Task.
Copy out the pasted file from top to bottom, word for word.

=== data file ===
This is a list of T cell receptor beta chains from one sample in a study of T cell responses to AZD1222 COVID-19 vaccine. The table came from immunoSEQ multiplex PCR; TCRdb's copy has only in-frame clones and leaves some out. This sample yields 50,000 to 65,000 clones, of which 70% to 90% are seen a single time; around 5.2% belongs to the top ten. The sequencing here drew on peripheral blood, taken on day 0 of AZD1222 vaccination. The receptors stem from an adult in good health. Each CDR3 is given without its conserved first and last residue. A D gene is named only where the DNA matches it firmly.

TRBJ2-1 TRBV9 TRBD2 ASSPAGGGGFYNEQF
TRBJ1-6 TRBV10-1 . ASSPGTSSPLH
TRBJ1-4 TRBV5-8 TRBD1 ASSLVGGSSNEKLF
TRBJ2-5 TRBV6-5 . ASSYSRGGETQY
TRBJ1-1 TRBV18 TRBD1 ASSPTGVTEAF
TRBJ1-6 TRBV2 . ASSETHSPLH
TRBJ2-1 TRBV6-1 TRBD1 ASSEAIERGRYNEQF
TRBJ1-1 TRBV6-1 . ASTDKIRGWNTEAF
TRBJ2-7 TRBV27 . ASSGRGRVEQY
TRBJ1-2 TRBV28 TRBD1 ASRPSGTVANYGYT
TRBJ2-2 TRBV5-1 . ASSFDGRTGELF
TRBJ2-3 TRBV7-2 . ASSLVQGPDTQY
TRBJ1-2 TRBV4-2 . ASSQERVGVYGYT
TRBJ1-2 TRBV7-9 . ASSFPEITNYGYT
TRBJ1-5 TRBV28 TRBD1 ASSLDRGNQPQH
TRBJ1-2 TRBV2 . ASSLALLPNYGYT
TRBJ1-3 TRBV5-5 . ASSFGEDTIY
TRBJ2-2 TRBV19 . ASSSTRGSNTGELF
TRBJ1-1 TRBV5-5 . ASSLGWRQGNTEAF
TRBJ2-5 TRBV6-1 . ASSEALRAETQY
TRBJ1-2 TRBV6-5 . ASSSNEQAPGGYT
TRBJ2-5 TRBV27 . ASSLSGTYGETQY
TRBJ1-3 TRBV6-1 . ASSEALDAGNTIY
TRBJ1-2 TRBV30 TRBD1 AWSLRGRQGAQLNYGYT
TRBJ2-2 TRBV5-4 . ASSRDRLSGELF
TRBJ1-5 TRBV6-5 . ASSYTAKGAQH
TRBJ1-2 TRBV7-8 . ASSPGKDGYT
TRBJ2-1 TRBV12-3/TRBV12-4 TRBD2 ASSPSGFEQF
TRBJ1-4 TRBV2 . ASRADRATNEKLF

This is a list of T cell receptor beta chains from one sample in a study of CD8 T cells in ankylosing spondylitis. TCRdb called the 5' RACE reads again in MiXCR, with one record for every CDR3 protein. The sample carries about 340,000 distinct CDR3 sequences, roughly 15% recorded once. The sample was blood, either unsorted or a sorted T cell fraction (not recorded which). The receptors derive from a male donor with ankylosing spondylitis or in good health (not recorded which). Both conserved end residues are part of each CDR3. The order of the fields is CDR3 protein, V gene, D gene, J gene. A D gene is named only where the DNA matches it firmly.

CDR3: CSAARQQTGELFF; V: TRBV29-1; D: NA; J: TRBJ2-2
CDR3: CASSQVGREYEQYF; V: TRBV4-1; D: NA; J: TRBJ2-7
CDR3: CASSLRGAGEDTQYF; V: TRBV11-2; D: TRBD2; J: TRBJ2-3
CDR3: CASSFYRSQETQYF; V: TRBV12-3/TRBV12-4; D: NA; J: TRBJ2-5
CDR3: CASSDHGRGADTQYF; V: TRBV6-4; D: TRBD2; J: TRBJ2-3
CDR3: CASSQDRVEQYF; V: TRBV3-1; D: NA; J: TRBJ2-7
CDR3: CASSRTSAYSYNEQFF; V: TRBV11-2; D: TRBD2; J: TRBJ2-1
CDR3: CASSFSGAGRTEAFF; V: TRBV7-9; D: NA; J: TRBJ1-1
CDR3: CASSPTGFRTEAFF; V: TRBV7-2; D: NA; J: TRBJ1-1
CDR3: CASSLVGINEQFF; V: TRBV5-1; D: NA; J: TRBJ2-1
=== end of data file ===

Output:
This is a list of T cell receptor beta chains from one sample in a study of T cell responses to AZD1222 COVID-19 vaccine. The table came from immunoSEQ multiplex PCR; TCRdb's copy has only in-frame clones and leaves some out. This sample yields 50,000 to 65,000 clones, of which 70% to 90% are seen a single time; around 5.2% belongs to the top ten. The sequencing here drew on peripheral blood, taken on day 0 of AZD1222 vaccination. The receptors stem from an adult in good health. Each CDR3 is given without its conserved first and last residue. A D gene is named only where the DNA matches it firmly.

TRBJ2-1 TRBV9 TRBD2 ASSPAGGGGFYNEQF
TRBJ1-6 TRBV10-1 . ASSPGTSSPLH
TRBJ1-4 TRBV5-8 TRBD1 ASSLVGGSSNEKLF
TRBJ2-5 TRBV6-5 . ASSYSRGGETQY
TRBJ1-1 TRBV18 TRBD1 ASSPTGVTEAF
TRBJ1-6 TRBV2 . ASSETHSPLH
TRBJ2-1 TRBV6-1 TRBD1 ASSEAIERGRYNEQF
TRBJ1-1 TRBV6-1 . ASTDKIRGWNTEAF
TRBJ2-7 TRBV27 . ASSGRGRVEQY
TRBJ1-2 TRBV28 TRBD1 ASRPSGTVANYGYT
TRBJ2-2 TRBV5-1 . ASSFDGRTGELF
TRBJ2-3 TRBV7-2 . ASSLVQGPDTQY
TRBJ1-2 TRBV4-2 . ASSQERVGVYGYT
TRBJ1-2 TRBV7-9 . ASSFPEITNYGYT
TRBJ1-5 TRBV28 TRBD1 ASSLDRGNQPQH
TRBJ1-2 TRBV2 . ASSLALLPNYGYT
TRBJ1-3 TRBV5-5 . ASSFGEDTIY
TRBJ2-2 TRBV19 . ASSSTRGSNTGELF
TRBJ1-1 TRBV5-5 . ASSLGWRQGNTEAF
TRBJ2-5 TRBV6-1 . ASSEALRAETQY
TRBJ1-2 TRBV6-5 . ASSSNEQAPGGYT
TRBJ2-5 TRBV27 . ASSLSGTYGETQY
TRBJ1-3 TRBV6-1 . ASSEALDAGNTIY
TRBJ1-2 TRBV30 TRBD1 AWSLRGRQGAQLNYGYT
TRBJ2-2 TRBV5-4 . ASSRDRLSGELF
TRBJ1-5 TRBV6-5 . ASSYTAKGAQH
TRBJ1-2 TRBV7-8 . ASSPGKDGYT
TRBJ2-1 TRBV12-3/TRBV12-4 TRBD2 ASSPSGFEQF
TRBJ1-4 TRBV2 . ASRADRATNEKLF

This is a list of T cell receptor beta chains from one sample in a study of CD8 T cells in ankylosing spondylitis. TCRdb called the 5' RACE reads again in MiXCR, with one record for every CDR3 protein. The sample carries about 340,000 distinct CDR3 sequences, roughly 15% recorded once. The sample was blood, either unsorted or a sorted T cell fraction (not recorded which). The receptors derive from a male donor with ankylosing spondylitis or in good health (not recorded which). Both conserved end residues are part of each CDR3. The order of the fields is CDR3 protein, V gene, D gene, J gene. A D gene is named only where the DNA matches it firmly.

CDR3: CSAARQQTGELFF; V: TRBV29-1; D: NA; J: TRBJ2-2
CDR3: CASSQVGREYEQYF; V: TRBV4-1; D: NA; J: TRBJ2-7
CDR3: CASSLRGAGEDTQYF; V: TRBV11-2; D: TRBD2; J: TRBJ2-3
CDR3: CASSFYRSQETQYF; V: TRBV12-3/TRBV12-4; D: NA; J: TRBJ2-5
CDR3: CASSDHGRGADTQYF; V: TRBV6-4; D: TRBD2; J: TRBJ2-3
CDR3: CASSQDRVEQYF; V: TRBV3-1; D: NA; J: TRBJ2-7
CDR3: CASSRTSAYSYNEQFF; V: TRBV11-2; D: TRBD2; J: TRBJ2-1
CDR3: CASSFSGAGRTEAFF; V: TRBV7-9; D: NA; J: TRBJ1-1
CDR3: CASSPTGFRTEAFF; V: TRBV7-2; D: NA; J: TRBJ1-1
CDR3: CASSLVGINEQFF; V: TRBV5-1; D: NA; J: TRBJ2-1